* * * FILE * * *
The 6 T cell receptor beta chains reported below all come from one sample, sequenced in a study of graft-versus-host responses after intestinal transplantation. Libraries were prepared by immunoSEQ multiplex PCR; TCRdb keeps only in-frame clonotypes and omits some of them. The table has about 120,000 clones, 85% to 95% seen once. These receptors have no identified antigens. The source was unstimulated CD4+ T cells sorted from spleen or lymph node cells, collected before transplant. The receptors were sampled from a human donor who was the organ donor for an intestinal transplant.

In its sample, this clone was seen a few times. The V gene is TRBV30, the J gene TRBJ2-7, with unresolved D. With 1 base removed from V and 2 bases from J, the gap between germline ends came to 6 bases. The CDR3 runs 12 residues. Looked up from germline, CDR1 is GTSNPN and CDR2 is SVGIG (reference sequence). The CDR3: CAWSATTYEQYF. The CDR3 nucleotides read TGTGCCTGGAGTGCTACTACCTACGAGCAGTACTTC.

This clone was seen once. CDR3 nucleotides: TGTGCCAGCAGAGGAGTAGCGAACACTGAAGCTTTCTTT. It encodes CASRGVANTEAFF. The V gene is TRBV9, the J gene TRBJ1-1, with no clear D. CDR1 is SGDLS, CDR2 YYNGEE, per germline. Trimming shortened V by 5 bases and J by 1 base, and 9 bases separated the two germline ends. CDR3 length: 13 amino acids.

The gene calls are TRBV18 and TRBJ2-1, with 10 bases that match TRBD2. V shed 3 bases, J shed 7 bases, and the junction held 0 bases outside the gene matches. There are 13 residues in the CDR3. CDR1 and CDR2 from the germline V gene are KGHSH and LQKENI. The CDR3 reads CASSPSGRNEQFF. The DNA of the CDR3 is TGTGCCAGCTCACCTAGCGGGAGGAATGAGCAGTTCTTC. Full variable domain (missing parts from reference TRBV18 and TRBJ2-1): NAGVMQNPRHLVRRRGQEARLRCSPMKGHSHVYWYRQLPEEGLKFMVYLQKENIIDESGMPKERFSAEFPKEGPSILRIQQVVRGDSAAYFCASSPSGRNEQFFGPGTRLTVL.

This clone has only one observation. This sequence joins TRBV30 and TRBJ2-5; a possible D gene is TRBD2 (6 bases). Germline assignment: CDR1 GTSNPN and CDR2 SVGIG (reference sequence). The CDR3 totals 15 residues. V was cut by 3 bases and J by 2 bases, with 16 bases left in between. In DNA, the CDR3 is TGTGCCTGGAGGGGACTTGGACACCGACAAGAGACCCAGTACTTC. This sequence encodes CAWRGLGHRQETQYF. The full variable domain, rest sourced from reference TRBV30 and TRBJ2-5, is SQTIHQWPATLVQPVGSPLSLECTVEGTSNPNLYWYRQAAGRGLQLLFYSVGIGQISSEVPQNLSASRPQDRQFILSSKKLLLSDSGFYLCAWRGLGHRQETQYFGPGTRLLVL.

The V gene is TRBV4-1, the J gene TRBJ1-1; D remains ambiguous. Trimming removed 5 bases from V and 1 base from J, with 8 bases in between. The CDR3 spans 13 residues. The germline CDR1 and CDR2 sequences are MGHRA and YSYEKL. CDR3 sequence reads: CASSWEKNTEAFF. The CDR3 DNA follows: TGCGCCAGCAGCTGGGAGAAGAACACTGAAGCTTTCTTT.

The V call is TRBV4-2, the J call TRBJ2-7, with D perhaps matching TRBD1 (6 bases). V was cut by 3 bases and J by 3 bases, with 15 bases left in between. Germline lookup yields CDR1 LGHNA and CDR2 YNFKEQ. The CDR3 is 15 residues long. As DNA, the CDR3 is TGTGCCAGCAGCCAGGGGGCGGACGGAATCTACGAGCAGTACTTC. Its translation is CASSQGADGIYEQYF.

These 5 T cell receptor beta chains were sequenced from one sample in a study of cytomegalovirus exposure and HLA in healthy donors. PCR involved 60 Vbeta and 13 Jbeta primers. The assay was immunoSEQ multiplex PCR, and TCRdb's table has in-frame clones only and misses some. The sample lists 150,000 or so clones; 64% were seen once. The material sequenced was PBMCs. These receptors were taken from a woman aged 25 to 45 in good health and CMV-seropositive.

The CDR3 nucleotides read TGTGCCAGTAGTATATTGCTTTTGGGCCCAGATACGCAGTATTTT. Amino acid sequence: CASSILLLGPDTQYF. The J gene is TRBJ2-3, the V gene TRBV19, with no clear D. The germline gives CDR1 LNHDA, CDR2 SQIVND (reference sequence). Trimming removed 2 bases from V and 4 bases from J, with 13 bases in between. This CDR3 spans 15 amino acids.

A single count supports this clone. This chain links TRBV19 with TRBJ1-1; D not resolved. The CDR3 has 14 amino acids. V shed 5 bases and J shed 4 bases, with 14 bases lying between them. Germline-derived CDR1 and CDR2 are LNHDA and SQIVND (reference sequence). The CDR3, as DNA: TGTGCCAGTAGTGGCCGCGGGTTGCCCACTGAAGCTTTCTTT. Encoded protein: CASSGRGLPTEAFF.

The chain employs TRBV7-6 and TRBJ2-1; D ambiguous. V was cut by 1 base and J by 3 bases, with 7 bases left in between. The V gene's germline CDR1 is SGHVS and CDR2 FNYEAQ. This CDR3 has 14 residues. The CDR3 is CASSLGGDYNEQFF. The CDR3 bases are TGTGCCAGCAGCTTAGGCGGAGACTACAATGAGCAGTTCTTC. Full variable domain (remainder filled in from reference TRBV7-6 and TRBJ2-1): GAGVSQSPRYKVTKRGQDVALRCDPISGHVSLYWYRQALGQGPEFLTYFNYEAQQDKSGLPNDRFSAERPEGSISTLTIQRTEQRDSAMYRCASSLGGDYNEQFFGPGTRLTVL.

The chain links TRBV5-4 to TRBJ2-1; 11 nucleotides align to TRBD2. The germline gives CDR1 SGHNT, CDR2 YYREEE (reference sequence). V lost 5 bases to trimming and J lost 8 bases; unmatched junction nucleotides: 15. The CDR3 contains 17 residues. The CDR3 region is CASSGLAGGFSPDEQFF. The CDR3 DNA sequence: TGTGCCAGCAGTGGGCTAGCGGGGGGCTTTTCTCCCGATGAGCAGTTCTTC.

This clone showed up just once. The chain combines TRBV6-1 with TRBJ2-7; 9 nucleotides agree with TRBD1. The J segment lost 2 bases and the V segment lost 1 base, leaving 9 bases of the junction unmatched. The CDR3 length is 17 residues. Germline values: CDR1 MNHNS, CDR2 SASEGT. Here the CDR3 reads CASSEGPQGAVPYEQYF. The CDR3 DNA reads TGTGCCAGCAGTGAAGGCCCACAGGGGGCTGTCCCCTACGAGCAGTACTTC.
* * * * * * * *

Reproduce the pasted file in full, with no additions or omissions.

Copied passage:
The 6 T cell receptor beta chains reported below all come from one sample, sequenced in a study of graft-versus-host responses after intestinal transplantation. Libraries were prepared by immunoSEQ multiplex PCR; TCRdb keeps only in-frame clonotypes and omits some of them. The table has about 120,000 clones, 85% to 95% seen once. These receptors have no identified antigens. The source was unstimulated CD4+ T cells sorted from spleen or lymph node cells, collected before transplant. The receptors were sampled from a human donor who was the organ donor for an intestinal transplant.

In its sample, this clone was seen a few times. The V gene is TRBV30, the J gene TRBJ2-7, with unresolved D. With 1 base removed from V and 2 bases from J, the gap between germline ends came to 6 bases. The CDR3 runs 12 residues. Looked up from germline, CDR1 is GTSNPN and CDR2 is SVGIG (reference sequence). The CDR3: CAWSATTYEQYF. The CDR3 nucleotides read TGTGCCTGGAGTGCTACTACCTACGAGCAGTACTTC.

This clone was seen once. CDR3 nucleotides: TGTGCCAGCAGAGGAGTAGCGAACACTGAAGCTTTCTTT. It encodes CASRGVANTEAFF. The V gene is TRBV9, the J gene TRBJ1-1, with no clear D. CDR1 is SGDLS, CDR2 YYNGEE, per germline. Trimming shortened V by 5 bases and J by 1 base, and 9 bases separated the two germline ends. CDR3 length: 13 amino acids.

The gene calls are TRBV18 and TRBJ2-1, with 10 bases that match TRBD2. V shed 3 bases, J shed 7 bases, and the junction held 0 bases outside the gene matches. There are 13 residues in the CDR3. CDR1 and CDR2 from the germline V gene are KGHSH and LQKENI. The CDR3 reads CASSPSGRNEQFF. The DNA of the CDR3 is TGTGCCAGCTCACCTAGCGGGAGGAATGAGCAGTTCTTC. Full variable domain (missing parts from reference TRBV18 and TRBJ2-1): NAGVMQNPRHLVRRRGQEARLRCSPMKGHSHVYWYRQLPEEGLKFMVYLQKENIIDESGMPKERFSAEFPKEGPSILRIQQVVRGDSAAYFCASSPSGRNEQFFGPGTRLTVL.

This clone has only one observation. This sequence joins TRBV30 and TRBJ2-5; a possible D gene is TRBD2 (6 bases). Germline assignment: CDR1 GTSNPN and CDR2 SVGIG (reference sequence). The CDR3 totals 15 residues. V was cut by 3 bases and J by 2 bases, with 16 bases left in between. In DNA, the CDR3 is TGTGCCTGGAGGGGACTTGGACACCGACAAGAGACCCAGTACTTC. This sequence encodes CAWRGLGHRQETQYF. The full variable domain, rest sourced from reference TRBV30 and TRBJ2-5, is SQTIHQWPATLVQPVGSPLSLECTVEGTSNPNLYWYRQAAGRGLQLLFYSVGIGQISSEVPQNLSASRPQDRQFILSSKKLLLSDSGFYLCAWRGLGHRQETQYFGPGTRLLVL.

The V gene is TRBV4-1, the J gene TRBJ1-1; D remains ambiguous. Trimming removed 5 bases from V and 1 base from J, with 8 bases in between. The CDR3 spans 13 residues. The germline CDR1 and CDR2 sequences are MGHRA and YSYEKL. CDR3 sequence reads: CASSWEKNTEAFF. The CDR3 DNA follows: TGCGCCAGCAGCTGGGAGAAGAACACTGAAGCTTTCTTT.

The V call is TRBV4-2, the J call TRBJ2-7, with D perhaps matching TRBD1 (6 bases). V was cut by 3 bases and J by 3 bases, with 15 bases left in between. Germline lookup yields CDR1 LGHNA and CDR2 YNFKEQ. The CDR3 is 15 residues long. As DNA, the CDR3 is TGTGCCAGCAGCCAGGGGGCGGACGGAATCTACGAGCAGTACTTC. Its translation is CASSQGADGIYEQYF.

These 5 T cell receptor beta chains were sequenced from one sample in a study of cytomegalovirus exposure and HLA in healthy donors. PCR involved 60 Vbeta and 13 Jbeta primers. The assay was immunoSEQ multiplex PCR, and TCRdb's table has in-frame clones only and misses some. The sample lists 150,000 or so clones; 64% were seen once. The material sequenced was PBMCs. These receptors were taken from a woman aged 25 to 45 in good health and CMV-seropositive.

The CDR3 nucleotides read TGTGCCAGTAGTATATTGCTTTTGGGCCCAGATACGCAGTATTTT. Amino acid sequence: CASSILLLGPDTQYF. The J gene is TRBJ2-3, the V gene TRBV19, with no clear D. The germline gives CDR1 LNHDA, CDR2 SQIVND (reference sequence). Trimming removed 2 bases from V and 4 bases from J, with 13 bases in between. This CDR3 spans 15 amino acids.

A single count supports this clone. This chain links TRBV19 with TRBJ1-1; D not resolved. The CDR3 has 14 amino acids. V shed 5 bases and J shed 4 bases, with 14 bases lying between them. Germline-derived CDR1 and CDR2 are LNHDA and SQIVND (reference sequence). The CDR3, as DNA: TGTGCCAGTAGTGGCCGCGGGTTGCCCACTGAAGCTTTCTTT. Encoded protein: CASSGRGLPTEAFF.

The chain employs TRBV7-6 and TRBJ2-1; D ambiguous. V was cut by 1 base and J by 3 bases, with 7 bases left in between. The V gene's germline CDR1 is SGHVS and CDR2 FNYEAQ. This CDR3 has 14 residues. The CDR3 is CASSLGGDYNEQFF. The CDR3 bases are TGTGCCAGCAGCTTAGGCGGAGACTACAATGAGCAGTTCTTC. Full variable domain (remainder filled in from reference TRBV7-6 and TRBJ2-1): GAGVSQSPRYKVTKRGQDVALRCDPISGHVSLYWYRQALGQGPEFLTYFNYEAQQDKSGLPNDRFSAERPEGSISTLTIQRTEQRDSAMYRCASSLGGDYNEQFFGPGTRLTVL.

The chain links TRBV5-4 to TRBJ2-1; 11 nucleotides align to TRBD2. The germline gives CDR1 SGHNT, CDR2 YYREEE (reference sequence). V lost 5 bases to trimming and J lost 8 bases; unmatched junction nucleotides: 15. The CDR3 contains 17 residues. The CDR3 region is CASSGLAGGFSPDEQFF. The CDR3 DNA sequence: TGTGCCAGCAGTGGGCTAGCGGGGGGCTTTTCTCCCGATGAGCAGTTCTTC.

This clone showed up just once. The chain combines TRBV6-1 with TRBJ2-7; 9 nucleotides agree with TRBD1. The J segment lost 2 bases and the V segment lost 1 base, leaving 9 bases of the junction unmatched. The CDR3 length is 17 residues. Germline values: CDR1 MNHNS, CDR2 SASEGT. Here the CDR3 reads CASSEGPQGAVPYEQYF. The CDR3 DNA reads TGTGCCAGCAGTGAAGGCCCACAGGGGGCTGTCCCCTACGAGCAGTACTTC.